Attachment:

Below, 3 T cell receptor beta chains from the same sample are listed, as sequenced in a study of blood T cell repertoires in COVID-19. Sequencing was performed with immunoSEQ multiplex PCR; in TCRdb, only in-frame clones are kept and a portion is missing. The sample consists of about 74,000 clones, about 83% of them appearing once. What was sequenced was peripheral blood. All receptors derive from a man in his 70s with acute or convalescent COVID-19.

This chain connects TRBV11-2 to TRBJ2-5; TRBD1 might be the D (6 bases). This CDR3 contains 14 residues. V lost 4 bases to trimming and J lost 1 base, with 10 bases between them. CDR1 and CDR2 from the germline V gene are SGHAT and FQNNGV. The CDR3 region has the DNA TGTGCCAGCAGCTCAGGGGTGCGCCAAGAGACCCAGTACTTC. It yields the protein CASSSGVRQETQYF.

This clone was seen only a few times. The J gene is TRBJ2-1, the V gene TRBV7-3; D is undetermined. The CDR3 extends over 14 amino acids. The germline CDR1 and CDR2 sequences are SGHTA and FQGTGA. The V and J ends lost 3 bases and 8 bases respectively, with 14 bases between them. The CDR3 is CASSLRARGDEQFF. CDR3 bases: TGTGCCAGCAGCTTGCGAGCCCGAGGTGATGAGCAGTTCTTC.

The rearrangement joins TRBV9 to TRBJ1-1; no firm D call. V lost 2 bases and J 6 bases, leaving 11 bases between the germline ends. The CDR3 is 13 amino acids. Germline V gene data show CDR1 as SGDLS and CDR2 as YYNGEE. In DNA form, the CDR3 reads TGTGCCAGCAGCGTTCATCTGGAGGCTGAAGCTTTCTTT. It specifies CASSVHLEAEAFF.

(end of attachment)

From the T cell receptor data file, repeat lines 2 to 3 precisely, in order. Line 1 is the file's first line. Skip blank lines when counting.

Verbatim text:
This chain connects TRBV11-2 to TRBJ2-5; TRBD1 might be the D (6 bases). This CDR3 contains 14 residues. V lost 4 bases to trimming and J lost 1 base, with 10 bases between them. CDR1 and CDR2 from the germline V gene are SGHAT and FQNNGV. The CDR3 region has the DNA TGTGCCAGCAGCTCAGGGGTGCGCCAAGAGACCCAGTACTTC. It yields the protein CASSSGVRQETQYF.

This clone was seen only a few times. The J gene is TRBJ2-1, the V gene TRBV7-3; D is undetermined. The CDR3 extends over 14 amino acids. The germline CDR1 and CDR2 sequences are SGHTA and FQGTGA. The V and J ends lost 3 bases and 8 bases respectively, with 14 bases between them. The CDR3 is CASSLRARGDEQFF. CDR3 bases: TGTGCCAGCAGCTTGCGAGCCCGAGGTGATGAGCAGTTCTTC.